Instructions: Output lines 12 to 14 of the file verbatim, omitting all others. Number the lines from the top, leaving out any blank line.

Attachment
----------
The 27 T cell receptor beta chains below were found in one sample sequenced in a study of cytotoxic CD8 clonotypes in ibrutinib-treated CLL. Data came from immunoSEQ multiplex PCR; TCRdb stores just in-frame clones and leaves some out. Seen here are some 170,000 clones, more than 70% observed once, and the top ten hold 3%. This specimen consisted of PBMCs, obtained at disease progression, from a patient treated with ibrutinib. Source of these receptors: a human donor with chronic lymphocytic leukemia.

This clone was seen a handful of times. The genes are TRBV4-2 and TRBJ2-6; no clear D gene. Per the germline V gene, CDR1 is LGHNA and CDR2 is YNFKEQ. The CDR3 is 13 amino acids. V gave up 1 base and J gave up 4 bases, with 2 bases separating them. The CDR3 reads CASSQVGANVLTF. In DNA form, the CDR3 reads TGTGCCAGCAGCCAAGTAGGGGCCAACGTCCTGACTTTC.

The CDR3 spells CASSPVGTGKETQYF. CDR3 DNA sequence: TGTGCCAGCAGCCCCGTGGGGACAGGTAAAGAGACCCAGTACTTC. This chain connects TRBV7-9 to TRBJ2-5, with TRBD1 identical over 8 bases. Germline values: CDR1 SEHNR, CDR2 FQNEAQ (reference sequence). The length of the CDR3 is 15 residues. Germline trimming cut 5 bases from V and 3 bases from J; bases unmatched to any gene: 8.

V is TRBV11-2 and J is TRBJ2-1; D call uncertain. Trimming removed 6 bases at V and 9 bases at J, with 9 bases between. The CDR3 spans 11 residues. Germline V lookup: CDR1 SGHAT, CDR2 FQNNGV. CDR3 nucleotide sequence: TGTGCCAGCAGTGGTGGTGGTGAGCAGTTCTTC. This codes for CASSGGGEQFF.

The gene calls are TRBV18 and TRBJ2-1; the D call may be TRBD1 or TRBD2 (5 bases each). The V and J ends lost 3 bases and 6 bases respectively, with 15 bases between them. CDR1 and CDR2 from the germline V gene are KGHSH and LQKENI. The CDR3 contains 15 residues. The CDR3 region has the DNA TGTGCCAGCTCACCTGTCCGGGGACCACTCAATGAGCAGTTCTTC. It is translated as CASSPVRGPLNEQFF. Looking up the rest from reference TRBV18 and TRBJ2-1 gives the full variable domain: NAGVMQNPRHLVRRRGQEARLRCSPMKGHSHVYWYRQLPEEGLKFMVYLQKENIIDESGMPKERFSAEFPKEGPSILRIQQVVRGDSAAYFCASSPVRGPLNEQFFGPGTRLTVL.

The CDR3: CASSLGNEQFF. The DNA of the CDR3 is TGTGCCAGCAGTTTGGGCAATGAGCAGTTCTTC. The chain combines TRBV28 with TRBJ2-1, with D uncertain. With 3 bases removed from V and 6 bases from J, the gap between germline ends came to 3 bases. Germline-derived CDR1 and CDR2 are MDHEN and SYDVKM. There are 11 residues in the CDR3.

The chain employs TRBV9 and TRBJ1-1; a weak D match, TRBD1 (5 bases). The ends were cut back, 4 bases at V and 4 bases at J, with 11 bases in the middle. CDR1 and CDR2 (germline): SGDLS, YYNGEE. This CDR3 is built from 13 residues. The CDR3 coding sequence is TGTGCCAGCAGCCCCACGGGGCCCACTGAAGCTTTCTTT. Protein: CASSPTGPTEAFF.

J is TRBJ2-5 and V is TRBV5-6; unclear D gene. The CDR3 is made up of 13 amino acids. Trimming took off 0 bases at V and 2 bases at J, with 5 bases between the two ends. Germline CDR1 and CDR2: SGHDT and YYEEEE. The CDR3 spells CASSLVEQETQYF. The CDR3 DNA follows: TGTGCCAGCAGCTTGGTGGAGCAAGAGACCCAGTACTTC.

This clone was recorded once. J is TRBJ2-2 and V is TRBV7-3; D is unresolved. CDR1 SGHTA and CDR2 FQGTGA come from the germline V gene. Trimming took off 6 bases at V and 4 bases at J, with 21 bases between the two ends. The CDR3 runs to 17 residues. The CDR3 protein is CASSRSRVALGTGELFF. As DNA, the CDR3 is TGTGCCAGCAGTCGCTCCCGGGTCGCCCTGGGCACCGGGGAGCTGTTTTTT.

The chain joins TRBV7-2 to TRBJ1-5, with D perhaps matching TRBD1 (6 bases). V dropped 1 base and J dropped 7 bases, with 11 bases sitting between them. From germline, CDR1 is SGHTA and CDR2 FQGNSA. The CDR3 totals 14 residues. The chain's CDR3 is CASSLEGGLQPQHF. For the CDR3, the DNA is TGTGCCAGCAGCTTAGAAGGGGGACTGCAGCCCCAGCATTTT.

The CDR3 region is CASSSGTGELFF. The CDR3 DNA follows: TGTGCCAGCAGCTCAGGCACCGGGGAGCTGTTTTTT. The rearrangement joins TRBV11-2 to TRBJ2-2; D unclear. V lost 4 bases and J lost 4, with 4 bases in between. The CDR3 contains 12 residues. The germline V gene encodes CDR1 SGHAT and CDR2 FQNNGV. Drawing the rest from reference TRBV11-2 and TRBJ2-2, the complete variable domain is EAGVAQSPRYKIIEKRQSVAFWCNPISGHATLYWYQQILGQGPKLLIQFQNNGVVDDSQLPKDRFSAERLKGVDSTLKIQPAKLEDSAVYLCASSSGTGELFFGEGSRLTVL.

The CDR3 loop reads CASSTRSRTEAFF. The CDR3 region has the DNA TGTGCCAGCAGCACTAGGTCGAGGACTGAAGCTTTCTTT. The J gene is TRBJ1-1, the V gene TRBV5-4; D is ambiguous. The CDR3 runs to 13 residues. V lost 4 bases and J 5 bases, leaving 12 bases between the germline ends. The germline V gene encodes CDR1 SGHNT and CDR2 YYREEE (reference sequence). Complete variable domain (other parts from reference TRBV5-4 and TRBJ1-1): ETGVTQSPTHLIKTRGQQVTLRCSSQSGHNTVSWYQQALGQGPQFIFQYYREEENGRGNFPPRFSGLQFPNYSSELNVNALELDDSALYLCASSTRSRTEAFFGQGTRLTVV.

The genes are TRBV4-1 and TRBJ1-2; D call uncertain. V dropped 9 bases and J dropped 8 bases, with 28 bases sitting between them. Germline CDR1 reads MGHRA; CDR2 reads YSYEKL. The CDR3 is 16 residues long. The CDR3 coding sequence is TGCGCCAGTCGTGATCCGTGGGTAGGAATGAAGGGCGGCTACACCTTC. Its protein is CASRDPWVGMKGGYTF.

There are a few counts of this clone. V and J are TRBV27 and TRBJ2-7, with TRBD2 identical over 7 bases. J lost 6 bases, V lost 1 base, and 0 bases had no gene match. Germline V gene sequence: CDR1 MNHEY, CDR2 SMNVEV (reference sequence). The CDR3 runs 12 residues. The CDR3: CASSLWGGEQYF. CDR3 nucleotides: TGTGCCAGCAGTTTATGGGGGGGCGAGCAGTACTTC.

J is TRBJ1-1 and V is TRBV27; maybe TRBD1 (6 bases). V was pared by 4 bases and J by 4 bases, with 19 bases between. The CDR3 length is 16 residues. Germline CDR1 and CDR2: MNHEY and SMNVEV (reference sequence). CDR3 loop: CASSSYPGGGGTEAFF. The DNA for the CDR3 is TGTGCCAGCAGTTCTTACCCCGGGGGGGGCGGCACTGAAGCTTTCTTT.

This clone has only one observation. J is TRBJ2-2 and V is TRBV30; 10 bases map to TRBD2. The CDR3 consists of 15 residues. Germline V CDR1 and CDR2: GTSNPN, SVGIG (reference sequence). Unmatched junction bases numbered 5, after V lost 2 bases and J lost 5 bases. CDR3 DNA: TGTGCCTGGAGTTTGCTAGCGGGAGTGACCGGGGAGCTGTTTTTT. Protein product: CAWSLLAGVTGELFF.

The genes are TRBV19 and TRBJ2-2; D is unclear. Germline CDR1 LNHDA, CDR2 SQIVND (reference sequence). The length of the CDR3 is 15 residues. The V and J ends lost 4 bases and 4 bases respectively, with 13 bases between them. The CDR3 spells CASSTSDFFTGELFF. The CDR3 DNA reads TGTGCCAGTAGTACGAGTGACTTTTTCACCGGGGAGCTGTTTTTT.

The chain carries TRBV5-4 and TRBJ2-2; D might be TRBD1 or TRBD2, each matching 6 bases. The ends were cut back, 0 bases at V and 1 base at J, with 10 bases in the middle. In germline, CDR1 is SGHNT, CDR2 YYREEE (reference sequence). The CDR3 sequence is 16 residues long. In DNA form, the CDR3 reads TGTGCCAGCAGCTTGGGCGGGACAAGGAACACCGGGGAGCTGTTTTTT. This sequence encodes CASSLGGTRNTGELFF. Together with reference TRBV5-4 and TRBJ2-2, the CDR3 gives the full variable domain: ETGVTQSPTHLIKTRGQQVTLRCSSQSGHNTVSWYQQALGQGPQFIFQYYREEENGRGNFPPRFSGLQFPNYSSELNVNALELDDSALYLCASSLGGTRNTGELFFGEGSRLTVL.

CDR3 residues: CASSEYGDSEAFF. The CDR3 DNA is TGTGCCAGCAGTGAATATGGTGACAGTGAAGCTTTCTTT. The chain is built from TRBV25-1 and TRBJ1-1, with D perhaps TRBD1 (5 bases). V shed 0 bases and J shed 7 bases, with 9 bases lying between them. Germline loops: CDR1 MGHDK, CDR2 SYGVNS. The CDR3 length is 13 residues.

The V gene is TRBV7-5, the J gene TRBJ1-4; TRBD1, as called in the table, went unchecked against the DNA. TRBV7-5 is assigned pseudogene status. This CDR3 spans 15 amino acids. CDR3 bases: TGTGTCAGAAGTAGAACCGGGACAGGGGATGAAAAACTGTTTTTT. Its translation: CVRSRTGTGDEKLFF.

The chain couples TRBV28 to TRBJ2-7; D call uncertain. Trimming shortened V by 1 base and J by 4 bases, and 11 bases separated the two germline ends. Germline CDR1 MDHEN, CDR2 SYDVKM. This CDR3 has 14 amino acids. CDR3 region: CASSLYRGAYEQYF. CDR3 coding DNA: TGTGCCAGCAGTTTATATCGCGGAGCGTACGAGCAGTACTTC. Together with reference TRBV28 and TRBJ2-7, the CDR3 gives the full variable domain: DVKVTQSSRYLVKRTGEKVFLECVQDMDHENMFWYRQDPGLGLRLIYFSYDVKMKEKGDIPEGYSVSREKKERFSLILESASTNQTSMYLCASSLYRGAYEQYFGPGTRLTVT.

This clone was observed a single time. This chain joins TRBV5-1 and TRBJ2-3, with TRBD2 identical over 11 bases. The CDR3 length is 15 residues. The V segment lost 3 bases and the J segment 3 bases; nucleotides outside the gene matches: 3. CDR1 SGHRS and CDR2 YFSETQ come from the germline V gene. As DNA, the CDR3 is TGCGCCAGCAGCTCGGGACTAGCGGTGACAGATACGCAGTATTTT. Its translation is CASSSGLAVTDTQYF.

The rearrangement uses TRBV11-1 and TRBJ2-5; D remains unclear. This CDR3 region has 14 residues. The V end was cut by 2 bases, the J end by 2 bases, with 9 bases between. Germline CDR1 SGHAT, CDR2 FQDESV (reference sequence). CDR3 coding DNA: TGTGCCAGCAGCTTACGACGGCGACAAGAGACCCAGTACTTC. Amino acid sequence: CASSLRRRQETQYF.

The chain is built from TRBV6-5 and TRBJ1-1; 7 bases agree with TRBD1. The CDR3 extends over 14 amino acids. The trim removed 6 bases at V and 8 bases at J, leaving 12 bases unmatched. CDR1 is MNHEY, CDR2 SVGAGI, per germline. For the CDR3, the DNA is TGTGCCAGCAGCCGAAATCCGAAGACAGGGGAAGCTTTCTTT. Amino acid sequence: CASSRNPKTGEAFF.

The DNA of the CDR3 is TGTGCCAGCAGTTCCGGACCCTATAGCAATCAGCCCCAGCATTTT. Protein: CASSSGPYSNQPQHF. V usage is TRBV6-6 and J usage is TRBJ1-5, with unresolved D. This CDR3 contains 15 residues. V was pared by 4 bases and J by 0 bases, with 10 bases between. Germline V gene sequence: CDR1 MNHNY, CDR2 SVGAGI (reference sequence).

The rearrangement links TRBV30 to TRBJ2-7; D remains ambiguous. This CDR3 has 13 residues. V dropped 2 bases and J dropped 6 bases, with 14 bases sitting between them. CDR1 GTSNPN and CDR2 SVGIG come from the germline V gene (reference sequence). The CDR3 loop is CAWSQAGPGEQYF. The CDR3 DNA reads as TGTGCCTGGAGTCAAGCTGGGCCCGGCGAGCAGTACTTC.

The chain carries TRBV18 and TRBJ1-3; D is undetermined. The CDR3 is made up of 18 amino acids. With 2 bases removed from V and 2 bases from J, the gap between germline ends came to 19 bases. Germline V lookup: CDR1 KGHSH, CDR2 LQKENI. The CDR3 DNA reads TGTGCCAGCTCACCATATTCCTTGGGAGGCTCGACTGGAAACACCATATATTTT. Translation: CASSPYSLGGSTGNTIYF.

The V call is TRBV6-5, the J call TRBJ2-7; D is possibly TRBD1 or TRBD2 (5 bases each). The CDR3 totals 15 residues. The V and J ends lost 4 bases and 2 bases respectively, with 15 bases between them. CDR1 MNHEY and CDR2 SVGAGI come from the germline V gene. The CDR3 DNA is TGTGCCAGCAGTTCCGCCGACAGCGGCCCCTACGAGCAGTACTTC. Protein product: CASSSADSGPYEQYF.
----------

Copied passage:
The CDR3 loop reads CASSTRSRTEAFF. The CDR3 region has the DNA TGTGCCAGCAGCACTAGGTCGAGGACTGAAGCTTTCTTT. The J gene is TRBJ1-1, the V gene TRBV5-4; D is ambiguous. The CDR3 runs to 13 residues. V lost 4 bases and J 5 bases, leaving 12 bases between the germline ends. The germline V gene encodes CDR1 SGHNT and CDR2 YYREEE (reference sequence). Complete variable domain (other parts from reference TRBV5-4 and TRBJ1-1): ETGVTQSPTHLIKTRGQQVTLRCSSQSGHNTVSWYQQALGQGPQFIFQYYREEENGRGNFPPRFSGLQFPNYSSELNVNALELDDSALYLCASSTRSRTEAFFGQGTRLTVV.

The genes are TRBV4-1 and TRBJ1-2; D call uncertain. V dropped 9 bases and J dropped 8 bases, with 28 bases sitting between them. Germline CDR1 reads MGHRA; CDR2 reads YSYEKL. The CDR3 is 16 residues long. The CDR3 coding sequence is TGCGCCAGTCGTGATCCGTGGGTAGGAATGAAGGGCGGCTACACCTTC. Its protein is CASRDPWVGMKGGYTF.

There are a few counts of this clone. V and J are TRBV27 and TRBJ2-7, with TRBD2 identical over 7 bases. J lost 6 bases, V lost 1 base, and 0 bases had no gene match. Germline V gene sequence: CDR1 MNHEY, CDR2 SMNVEV (reference sequence). The CDR3 runs 12 residues. The CDR3: CASSLWGGEQYF. CDR3 nucleotides: TGTGCCAGCAGTTTATGGGGGGGCGAGCAGTACTTC.